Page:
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There seems to be widespread agreement that—when it comes to the writing skills of college students—we are in the midst of a crisis. In Why They Can't Write, John Warner, who taught writing at the college level for two decades, argues that the problem isn't caused by a lack of rigor, or smartphones, or some generational character defect. Instead, he asserts, we're teaching writing wrong.
John R. Thelin
Covering issues of social class, race, gender, and ethnicity in each era and chapter, this new edition showcases a fresh concluding chapter that focuses on both the opportunities and problems American higher education has faced since 2010. Anyone studying the history of this institution in America must read Thelin's classic text, which has distinguished itself as the most wide-ranging and engaging account of the origins and evolution of America's institutions of higher learning.
edited by Michael N. Bastedo, Philip G. Altbach, and Patricia J. Gumport
This edition seeks to capture several crucial dynamics in the nexus of higher education and society. Placing higher education within its social and political contexts, the contributors discuss finance, federal and state governance, faculty, students, curriculum, and academic leadership. They also grapple with growing concerns about the future of the academy and reflect more deeply on the racial, ethnic, and socioeconomic diversity within higher education.
Smith, Daryl G.
In Diversity’s Promise for Higher Education, Smith proposes a set of clear and realistic practices that will help colleges and universities locate diversity as a strategic imperative and pursue diversity efforts that are inclusive of the varied—and growing—issues apparent on campuses without losing focus on the critical unfinished business of the past.
John R. Thelin
Essential Documents in the History of American Higher Education presents primary sources that chart the social, intellectual, political, and cultural history of American colleges and universities from the seventeenth century to the present. Reflecting the richness of three centuries of American higher education, this complex and nuanced collection will be an essential resource for students of the history of education.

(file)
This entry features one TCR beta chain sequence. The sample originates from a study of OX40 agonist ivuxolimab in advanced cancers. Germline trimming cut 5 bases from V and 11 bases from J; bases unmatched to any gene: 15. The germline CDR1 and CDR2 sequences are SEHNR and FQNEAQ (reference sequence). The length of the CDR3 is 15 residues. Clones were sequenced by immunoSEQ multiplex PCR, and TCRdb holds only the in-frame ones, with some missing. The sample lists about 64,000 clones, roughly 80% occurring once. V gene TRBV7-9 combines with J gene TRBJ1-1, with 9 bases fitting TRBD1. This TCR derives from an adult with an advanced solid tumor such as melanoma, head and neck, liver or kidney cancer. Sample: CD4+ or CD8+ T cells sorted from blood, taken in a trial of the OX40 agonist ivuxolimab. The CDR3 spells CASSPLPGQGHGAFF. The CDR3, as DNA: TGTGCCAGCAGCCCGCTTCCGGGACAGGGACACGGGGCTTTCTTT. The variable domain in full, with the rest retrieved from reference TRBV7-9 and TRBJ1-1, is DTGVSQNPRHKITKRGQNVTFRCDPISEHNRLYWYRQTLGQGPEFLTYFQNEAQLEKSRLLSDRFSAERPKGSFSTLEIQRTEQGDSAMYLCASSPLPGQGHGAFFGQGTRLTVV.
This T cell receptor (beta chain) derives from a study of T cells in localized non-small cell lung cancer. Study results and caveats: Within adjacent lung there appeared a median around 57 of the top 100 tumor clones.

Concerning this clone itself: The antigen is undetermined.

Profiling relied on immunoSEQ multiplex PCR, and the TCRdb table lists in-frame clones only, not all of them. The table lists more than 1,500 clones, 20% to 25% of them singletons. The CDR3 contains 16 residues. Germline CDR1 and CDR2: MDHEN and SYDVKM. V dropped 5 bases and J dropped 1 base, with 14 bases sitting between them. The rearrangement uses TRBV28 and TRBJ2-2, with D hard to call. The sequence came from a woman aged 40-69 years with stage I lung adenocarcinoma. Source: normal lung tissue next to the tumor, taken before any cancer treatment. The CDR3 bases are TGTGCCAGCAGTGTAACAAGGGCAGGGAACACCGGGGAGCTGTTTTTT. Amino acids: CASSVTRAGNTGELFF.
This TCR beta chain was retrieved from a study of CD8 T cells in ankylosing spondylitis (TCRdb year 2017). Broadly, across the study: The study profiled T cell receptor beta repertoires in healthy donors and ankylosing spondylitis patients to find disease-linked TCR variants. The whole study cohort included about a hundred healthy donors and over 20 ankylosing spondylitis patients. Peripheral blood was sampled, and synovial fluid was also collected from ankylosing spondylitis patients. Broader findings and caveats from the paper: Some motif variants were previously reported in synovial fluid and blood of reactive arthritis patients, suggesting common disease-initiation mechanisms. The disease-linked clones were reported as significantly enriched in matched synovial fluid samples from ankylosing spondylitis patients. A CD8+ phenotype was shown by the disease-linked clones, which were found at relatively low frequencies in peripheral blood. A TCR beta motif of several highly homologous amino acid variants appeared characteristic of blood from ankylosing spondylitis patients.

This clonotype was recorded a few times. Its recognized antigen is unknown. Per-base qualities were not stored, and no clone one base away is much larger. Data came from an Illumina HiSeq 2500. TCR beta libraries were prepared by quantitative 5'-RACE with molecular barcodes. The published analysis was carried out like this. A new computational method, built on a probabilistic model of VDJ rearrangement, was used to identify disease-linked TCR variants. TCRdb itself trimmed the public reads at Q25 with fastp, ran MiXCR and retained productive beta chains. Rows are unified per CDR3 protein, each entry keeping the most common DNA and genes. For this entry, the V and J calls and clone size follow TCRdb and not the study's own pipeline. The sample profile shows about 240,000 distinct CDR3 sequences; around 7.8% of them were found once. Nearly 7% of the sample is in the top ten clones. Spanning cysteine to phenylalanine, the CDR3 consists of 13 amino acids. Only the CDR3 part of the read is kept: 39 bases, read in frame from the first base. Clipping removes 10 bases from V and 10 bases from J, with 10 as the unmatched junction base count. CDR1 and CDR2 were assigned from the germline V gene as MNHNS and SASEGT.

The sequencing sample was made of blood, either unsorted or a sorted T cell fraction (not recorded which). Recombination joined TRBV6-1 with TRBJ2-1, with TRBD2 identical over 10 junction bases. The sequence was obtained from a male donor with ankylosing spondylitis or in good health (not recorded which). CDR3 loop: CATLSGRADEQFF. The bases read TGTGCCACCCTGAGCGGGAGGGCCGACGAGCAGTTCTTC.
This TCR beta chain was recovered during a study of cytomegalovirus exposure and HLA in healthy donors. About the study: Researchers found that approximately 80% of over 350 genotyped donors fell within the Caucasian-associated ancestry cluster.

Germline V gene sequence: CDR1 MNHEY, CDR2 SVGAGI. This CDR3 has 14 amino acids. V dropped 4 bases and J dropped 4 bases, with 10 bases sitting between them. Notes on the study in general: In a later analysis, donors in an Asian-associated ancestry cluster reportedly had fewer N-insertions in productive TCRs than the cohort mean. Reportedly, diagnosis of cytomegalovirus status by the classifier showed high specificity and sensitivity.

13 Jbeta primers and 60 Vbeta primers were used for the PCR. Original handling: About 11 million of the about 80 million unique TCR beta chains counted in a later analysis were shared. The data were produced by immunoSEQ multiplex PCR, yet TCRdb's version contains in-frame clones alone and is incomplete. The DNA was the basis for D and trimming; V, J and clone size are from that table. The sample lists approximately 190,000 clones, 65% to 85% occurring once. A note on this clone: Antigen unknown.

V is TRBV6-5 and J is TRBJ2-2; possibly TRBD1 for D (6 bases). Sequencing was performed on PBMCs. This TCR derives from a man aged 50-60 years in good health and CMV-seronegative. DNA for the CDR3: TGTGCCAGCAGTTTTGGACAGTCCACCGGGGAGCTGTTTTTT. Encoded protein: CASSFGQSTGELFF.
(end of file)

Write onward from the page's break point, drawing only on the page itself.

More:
edited by Eddie Comeaux
Aimed at anyone seeking to enhance their understanding of the intercollegiate athletics landscape, College Athletes’ Rights and Well-Being is divided into four sections. The first lays out the historical foundations that have shaped the intercollegiate athletic experience. Subsequent sections describe the principles, structures, and conditions that influence how athletes experience campus life, as well as the increasingly commercialized business enterprise of college sports. This important book is designed for upper-level undergraduate and graduate students, scholars, educators, practitioners, policy makers, athletic administrators, and advocates of college athletes.
James W. Fraser
Looking at the difficult question of how private issues of faith can be reconciled with the very public nature of schooling, Fraser’s classic book paints a complex picture of how a multicultural society struggles to take the deep commitments of people of faith into account. He addresses the development of the long-simmering evolution-creationism debate and explores the tensions surrounding a discussion of religion and the accommodation of an increasingly religiously diverse American student body.
Philip G. Altbach
In Global Perspectives on Higher Education, Altbach considers the numerous implications of globalization, including the worldwide use of the English language, university cross-border initiatives, the role of research universities in developing countries, the impact of the West on Asian universities, and the expansion of private higher education. Provocative and wide-ranging, Global Perspectives on Higher Education considers how the international exchange of ideas, students, and scholars has fundamentally altered higher education.
edited by Ana M. Martínez-Alemán, Brian Pusser, and Estela Mara Bensimon
A rigorous and invaluable guide for researchers seeking innovative approaches to higher education and the morass of traditionally functionalist, rational, and neoliberal thinking that mars the field, this book is also essential for instructors who wish to incorporate the lessons of critical scholarship into their course development, curriculum, and pedagogy.
Ten years after the publication of Transforming a College, Elon University continues to thrive as a school that reinvented itself and its community around the idea of inspiring and guiding students. George Keller’s now-classic account has been used as an inspiration and playbook for many other institutions. A new foreword and afterword from Elon president Leo M. Lambert tell the rest of the story of the university’s ambitious agnda to position Elon as a top-ranked liberal arts university and a national leader in engaged teaching and learning.